A modbus command is structured with leading header information to notify the target device how to handle the following payload. After that, the pure modbus command as it is used for serialised radio communication, is appended. This consists of the type of remote action, the amount of affected registers and the raw data used for executing the command. The normal behaviour of appending a crc-checksum is omitted because the TCP frame itself ensures an assured transmission.

The following table describes the meaning of bytes from the modbus command. This data represents the content of the according text field.

example description
1,2 10 write-command
3-6 012C starting register for writing action (fixed address for binary outputs of the target RTU)
7-10 0001 command to write one register
11,12 02 command to write two bytes (verification for bytes 7-10)
13-16 0004 new content for the register

The remote RTU is effected that the value 04 [hex] is written to register 012C [hex] (which equals 300 [dec]). The outputs are switched like 0000 0100. that means seven outputs are switched to zero while the third one is gets the logic value one.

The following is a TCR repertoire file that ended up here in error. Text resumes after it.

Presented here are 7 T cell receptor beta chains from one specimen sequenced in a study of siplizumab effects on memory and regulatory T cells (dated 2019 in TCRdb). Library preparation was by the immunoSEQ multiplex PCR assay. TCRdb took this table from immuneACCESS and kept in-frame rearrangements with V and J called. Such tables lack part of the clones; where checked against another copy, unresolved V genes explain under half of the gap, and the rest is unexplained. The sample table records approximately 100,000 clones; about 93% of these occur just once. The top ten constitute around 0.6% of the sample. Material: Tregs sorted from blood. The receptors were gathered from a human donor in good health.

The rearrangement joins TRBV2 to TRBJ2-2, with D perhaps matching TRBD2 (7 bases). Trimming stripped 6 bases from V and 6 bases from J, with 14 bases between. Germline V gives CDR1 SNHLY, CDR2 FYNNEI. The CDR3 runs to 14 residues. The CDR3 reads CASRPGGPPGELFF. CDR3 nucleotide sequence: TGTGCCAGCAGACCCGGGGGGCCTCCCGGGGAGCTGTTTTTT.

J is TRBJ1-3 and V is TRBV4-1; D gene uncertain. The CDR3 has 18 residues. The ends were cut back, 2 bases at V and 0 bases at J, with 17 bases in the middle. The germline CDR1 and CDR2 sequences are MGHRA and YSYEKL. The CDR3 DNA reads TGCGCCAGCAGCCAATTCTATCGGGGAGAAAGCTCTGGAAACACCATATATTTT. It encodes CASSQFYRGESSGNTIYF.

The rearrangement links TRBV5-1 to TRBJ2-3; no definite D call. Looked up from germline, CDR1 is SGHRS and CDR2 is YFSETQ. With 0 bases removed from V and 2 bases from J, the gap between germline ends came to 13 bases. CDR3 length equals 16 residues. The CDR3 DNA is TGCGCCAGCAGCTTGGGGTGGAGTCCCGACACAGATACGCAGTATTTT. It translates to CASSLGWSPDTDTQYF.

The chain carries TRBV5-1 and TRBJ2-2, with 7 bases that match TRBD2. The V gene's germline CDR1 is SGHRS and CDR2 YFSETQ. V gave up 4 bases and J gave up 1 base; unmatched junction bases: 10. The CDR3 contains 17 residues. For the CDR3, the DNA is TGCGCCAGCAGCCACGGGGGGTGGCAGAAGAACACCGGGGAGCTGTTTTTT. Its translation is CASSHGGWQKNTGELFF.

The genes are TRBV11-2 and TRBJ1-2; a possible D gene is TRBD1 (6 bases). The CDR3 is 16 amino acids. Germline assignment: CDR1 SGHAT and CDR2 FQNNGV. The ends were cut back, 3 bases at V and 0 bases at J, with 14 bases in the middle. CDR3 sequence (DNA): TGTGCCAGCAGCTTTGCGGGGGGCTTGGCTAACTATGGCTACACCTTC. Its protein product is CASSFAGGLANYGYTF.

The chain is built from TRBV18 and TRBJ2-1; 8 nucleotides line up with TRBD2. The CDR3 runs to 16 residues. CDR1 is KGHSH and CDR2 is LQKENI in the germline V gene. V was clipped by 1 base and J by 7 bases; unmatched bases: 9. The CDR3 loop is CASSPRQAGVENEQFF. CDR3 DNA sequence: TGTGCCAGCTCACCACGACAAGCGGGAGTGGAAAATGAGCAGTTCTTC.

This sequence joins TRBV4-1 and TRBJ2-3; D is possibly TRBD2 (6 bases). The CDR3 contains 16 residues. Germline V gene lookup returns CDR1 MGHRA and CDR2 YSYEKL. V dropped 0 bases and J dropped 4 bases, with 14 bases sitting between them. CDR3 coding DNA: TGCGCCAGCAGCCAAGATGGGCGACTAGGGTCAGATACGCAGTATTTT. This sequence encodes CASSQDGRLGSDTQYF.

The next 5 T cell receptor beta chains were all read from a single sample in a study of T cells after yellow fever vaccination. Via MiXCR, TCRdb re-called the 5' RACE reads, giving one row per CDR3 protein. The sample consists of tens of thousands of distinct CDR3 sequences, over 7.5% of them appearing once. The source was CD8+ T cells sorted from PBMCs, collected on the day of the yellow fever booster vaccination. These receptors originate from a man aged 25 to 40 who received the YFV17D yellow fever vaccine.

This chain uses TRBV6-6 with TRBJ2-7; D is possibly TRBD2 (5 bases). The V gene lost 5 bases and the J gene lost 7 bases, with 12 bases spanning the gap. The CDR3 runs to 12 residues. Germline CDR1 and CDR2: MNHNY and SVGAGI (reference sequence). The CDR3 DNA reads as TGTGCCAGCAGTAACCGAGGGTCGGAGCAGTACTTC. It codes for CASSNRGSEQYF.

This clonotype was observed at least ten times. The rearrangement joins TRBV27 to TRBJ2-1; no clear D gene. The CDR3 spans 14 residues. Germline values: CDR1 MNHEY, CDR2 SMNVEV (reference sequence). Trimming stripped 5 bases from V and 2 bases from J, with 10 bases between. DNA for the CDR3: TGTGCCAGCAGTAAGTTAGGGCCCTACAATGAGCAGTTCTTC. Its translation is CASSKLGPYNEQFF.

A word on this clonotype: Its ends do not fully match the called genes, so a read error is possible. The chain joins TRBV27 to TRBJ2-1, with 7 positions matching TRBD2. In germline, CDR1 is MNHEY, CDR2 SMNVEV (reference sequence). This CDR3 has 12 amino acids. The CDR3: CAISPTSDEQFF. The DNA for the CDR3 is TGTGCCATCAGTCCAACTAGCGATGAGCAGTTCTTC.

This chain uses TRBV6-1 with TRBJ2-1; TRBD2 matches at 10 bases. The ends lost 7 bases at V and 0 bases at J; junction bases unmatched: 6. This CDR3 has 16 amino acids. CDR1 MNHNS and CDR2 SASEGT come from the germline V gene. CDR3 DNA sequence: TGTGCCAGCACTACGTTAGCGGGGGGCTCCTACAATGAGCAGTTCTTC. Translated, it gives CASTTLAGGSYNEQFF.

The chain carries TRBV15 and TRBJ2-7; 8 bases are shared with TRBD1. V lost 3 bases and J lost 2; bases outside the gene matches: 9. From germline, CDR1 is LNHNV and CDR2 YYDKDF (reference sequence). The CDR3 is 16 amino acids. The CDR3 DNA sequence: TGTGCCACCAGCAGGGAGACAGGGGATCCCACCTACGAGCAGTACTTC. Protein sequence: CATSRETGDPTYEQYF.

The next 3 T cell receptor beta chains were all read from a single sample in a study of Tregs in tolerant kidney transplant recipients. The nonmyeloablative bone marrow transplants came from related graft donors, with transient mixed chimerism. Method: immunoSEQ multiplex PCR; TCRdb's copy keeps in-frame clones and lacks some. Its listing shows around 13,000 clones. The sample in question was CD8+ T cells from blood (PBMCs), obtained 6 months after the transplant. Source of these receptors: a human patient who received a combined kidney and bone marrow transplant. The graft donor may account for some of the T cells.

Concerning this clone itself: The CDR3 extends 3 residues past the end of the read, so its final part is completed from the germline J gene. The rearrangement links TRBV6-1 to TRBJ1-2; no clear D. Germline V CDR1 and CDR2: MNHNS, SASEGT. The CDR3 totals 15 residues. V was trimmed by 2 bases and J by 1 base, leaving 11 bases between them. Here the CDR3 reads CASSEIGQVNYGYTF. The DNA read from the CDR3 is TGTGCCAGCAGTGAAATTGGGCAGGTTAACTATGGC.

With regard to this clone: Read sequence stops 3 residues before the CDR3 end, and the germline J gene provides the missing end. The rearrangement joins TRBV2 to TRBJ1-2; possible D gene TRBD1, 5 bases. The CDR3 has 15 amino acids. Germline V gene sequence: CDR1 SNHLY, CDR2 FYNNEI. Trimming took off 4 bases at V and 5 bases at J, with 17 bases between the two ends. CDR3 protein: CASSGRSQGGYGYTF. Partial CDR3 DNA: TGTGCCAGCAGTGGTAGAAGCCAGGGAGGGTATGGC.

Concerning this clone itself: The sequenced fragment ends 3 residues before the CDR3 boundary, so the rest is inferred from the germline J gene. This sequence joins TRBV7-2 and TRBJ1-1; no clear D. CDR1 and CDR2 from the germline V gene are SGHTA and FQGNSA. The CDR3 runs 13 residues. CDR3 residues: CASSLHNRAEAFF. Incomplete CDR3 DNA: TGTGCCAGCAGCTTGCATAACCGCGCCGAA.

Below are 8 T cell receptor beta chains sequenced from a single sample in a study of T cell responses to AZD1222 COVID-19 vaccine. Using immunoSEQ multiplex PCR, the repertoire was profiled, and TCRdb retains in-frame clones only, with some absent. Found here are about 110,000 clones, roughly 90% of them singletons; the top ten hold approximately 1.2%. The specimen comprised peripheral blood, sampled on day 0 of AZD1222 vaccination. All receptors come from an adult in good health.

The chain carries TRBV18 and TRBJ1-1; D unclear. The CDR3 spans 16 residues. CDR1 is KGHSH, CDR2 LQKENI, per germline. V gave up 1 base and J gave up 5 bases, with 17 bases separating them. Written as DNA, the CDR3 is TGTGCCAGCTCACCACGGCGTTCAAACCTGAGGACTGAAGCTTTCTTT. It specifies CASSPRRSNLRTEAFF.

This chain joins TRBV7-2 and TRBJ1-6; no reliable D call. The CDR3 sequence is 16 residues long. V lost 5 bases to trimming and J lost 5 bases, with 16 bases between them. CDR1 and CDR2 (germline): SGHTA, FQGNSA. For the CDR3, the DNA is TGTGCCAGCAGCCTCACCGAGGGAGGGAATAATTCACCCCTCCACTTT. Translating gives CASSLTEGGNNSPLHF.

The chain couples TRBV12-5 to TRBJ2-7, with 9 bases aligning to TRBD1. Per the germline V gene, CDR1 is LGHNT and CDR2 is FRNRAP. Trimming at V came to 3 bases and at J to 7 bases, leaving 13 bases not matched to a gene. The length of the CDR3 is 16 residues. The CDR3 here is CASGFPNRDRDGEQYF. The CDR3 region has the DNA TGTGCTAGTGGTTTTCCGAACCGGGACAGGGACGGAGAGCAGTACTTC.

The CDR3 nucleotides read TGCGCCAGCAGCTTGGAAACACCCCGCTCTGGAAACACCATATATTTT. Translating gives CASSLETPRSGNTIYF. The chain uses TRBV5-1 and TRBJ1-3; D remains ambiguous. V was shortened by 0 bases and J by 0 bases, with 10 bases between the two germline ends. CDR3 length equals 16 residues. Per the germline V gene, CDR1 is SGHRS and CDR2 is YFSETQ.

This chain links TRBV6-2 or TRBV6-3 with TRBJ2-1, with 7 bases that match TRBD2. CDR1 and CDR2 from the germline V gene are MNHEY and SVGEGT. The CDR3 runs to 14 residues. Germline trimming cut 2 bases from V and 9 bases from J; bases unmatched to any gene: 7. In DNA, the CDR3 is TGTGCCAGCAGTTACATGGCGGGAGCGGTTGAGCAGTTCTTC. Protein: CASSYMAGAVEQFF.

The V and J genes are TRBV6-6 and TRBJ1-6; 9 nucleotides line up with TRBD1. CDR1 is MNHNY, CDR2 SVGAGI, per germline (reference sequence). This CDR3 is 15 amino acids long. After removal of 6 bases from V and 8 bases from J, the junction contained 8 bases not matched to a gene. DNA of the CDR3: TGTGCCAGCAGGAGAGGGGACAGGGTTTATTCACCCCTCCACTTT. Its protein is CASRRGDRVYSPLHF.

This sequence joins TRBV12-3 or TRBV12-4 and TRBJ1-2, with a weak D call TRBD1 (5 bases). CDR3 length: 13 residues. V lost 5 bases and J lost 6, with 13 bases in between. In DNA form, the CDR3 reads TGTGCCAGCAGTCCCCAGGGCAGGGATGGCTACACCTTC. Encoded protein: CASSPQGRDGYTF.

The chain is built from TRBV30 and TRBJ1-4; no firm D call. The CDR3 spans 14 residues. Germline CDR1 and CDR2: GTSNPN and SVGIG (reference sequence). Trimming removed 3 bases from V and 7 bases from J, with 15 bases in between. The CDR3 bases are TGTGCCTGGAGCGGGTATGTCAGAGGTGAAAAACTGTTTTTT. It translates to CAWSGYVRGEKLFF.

The application is a licensed product for the usage on an Apple iPhone or iPod Touch. Both devices are equipped with a 320 x 480 pixels touch screen display and the possibility to connect to the internet via WLAN or if it is an iPhone also via GPRS and EDGE.
Thus the application is as far as possible independent from the location. The target device can be connected to the internet everywhere in the world, too. The applications communication with the device can either happen in the internal network or completely detached from this.
The switched outputs can be analysed specifically for the attached implementation and used as input for connected systems like pumps or visualisations.

Possible expansions

At the moment the prior supported protocol is modbus over TCP. The application enables the user to control devices developed by the company Funk-Electronic Piciorgros GmbH. In future it could be possible that this communication is also enabled with the UDP protocol.
For special implementations it might be possible to adjust the keypad view. Thus e.g. the geographical location of the controlled RTUs in the network could be shown as a picture. The positions of the keys could be adjusted to the graphic.